1) Functions of the ministry are confined to policy making, appointment of chairman/directors/members, approval of budget, appointment of auditors and review of audit reports and evaluation of performance.
2) Functions of a corporation are restricted to its smooth and efficient operations within the limits of respective laws. rules and regulations.
3) The corporation must submit performance report periodically in such form as may be prescribed by the government,
4) Financial control will be exercised by the ministry through the annual budget.
5) Once the budget is approved, corporations will he free to manage their finance. Resolution 1983 of Cabinet Division contains certain directives on ministry-corporation relationship. These are :
1) The ministry/division shall not interfere in the day-to-day management of autonomous and semi-autonomous bodies and shall limit its control within the ambit of the law.
2) The ministry shall scrupulously respect the operational freedom of corporations.
7.1. REALITIES OF MINISTRY-CORPORATION RELATIONSHIP
In spite of the legal coverage the corporations do not enjoy delegated powers to any significant degree. This is evident from the comments of ARC. It states that review of administrative and financial powers of corporations indicate that in cases of purchase of vehicles and equipments and acquisition of land like department/directorates they have to seek approval of the concerned ministry/division rather than from their respective boards. In a similar vein, the ARC adds that power of approval of budget, structure and list of equipments, bonus of companies within corporations is vested with relevant ministry/ division rather than with their boards. Also power of the chairman and the board of a corporation in terms of works and goods and appointment of foreign and local consultants is minimal. It appears that autonomy in public corporations is absent. Ministerial control extends over personnel, financial, production and marketing functions of corporations.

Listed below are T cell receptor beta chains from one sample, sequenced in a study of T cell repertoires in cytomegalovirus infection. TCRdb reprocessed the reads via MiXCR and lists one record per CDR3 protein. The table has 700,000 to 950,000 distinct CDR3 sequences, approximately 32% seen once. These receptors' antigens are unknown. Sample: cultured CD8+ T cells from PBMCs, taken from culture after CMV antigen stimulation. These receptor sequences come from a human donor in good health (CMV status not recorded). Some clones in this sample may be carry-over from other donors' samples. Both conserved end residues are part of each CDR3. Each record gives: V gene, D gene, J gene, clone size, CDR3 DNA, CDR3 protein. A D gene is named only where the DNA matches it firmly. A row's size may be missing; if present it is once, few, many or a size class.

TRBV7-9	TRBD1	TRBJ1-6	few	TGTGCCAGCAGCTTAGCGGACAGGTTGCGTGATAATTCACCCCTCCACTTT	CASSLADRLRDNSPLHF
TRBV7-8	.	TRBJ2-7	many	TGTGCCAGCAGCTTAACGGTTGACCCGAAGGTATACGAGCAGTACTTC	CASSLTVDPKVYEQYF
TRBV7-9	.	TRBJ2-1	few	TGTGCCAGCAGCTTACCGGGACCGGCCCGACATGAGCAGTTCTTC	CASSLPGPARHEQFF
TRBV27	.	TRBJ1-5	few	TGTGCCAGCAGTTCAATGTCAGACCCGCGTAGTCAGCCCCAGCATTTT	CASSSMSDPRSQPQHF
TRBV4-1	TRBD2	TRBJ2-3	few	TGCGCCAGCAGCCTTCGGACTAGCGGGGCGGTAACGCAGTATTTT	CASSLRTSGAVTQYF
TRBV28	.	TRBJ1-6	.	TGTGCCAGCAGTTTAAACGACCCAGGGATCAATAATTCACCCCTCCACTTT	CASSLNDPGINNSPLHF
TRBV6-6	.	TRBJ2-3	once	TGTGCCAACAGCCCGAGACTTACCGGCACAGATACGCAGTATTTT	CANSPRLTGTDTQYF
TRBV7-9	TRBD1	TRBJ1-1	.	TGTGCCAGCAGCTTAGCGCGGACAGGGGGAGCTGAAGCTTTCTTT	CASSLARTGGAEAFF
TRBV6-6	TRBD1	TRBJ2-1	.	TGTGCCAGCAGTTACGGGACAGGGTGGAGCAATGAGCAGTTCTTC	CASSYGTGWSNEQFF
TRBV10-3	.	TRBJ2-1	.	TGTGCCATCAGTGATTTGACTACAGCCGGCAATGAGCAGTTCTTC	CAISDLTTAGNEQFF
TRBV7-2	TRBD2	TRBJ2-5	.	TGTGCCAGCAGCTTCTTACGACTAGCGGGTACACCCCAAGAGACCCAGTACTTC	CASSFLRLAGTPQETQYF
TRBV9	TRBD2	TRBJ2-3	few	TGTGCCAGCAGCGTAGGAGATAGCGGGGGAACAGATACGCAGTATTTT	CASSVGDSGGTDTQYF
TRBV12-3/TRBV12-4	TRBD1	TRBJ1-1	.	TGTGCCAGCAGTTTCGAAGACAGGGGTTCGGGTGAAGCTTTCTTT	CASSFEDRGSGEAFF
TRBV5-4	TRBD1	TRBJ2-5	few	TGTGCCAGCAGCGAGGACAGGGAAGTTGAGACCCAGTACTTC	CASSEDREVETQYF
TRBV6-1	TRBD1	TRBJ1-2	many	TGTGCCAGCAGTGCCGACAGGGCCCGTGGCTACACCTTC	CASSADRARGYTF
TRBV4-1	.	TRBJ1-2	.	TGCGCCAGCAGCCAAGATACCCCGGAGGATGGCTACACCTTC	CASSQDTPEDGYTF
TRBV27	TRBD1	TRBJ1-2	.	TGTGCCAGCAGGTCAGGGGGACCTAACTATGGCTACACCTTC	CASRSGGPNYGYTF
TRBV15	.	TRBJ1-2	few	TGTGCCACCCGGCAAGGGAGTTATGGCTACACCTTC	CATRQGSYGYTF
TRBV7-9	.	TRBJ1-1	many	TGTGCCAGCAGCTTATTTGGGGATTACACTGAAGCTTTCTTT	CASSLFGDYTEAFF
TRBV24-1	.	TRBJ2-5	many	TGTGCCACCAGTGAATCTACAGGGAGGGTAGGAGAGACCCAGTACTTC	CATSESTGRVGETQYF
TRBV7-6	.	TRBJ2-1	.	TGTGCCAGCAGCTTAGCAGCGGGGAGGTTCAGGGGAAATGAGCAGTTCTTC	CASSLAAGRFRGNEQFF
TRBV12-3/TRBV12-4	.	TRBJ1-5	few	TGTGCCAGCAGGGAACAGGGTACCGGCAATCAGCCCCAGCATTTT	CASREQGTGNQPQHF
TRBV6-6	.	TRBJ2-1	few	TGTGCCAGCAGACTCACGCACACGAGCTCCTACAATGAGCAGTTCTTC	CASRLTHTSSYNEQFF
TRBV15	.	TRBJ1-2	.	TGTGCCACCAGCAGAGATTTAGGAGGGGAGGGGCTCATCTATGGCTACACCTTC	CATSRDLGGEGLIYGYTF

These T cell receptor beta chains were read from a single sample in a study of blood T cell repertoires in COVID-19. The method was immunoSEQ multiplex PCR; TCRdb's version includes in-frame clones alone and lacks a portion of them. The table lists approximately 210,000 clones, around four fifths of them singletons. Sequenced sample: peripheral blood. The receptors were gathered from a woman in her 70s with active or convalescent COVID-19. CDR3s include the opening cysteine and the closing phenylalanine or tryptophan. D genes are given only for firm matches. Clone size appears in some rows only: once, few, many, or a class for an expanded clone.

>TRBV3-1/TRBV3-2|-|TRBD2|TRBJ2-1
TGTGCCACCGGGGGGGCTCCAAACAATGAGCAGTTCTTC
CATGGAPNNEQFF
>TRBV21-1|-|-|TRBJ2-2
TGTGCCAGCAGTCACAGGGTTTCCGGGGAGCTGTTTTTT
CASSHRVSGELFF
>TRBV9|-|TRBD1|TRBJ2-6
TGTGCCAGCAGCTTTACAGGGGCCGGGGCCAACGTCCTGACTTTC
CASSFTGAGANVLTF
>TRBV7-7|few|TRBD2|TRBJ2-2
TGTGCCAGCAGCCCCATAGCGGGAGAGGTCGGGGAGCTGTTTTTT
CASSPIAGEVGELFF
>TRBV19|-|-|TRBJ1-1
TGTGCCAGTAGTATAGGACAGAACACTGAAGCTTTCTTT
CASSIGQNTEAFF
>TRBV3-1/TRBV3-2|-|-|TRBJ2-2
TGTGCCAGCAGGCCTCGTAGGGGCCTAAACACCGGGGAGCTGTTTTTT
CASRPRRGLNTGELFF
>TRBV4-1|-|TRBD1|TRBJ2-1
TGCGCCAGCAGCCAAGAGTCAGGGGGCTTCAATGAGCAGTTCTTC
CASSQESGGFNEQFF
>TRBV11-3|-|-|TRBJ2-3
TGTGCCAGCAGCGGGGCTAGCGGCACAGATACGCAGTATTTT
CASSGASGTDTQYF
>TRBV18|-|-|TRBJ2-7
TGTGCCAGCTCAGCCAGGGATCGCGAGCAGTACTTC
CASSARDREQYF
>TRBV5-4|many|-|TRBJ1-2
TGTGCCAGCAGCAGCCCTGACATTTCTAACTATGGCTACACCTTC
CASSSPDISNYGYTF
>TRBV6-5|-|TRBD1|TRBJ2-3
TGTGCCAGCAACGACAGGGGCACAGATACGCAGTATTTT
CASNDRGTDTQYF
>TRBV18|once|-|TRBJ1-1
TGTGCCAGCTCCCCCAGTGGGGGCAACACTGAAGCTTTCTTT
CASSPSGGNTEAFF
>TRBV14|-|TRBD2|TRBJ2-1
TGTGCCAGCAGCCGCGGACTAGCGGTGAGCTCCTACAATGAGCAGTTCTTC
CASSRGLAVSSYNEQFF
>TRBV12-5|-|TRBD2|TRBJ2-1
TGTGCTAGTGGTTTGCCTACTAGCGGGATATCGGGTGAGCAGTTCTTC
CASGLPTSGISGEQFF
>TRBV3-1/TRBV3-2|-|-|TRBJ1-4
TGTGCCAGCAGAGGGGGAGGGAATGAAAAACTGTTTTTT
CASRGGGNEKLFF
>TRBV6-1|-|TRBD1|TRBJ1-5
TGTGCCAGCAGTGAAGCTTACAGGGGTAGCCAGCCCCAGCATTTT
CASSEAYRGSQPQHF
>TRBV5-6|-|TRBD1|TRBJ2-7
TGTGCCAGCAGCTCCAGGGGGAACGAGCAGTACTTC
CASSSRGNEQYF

8. ENSURING DELEGATION
After reviewing the unsatisfactory situation in terms of relationship between ministries and divisions on the one hand and departments/directorates and corporations on the other both PAES and ARC made a number of specific recommendations to alleviate the situation. The PAES volume on ministry-corporation include the following recommendations.
a) Guidelines of 1976 defining the relationship between government and corporations should be implemented.
b) Resolution of 1983 concerning operational autonomy of the corporations be adhered to.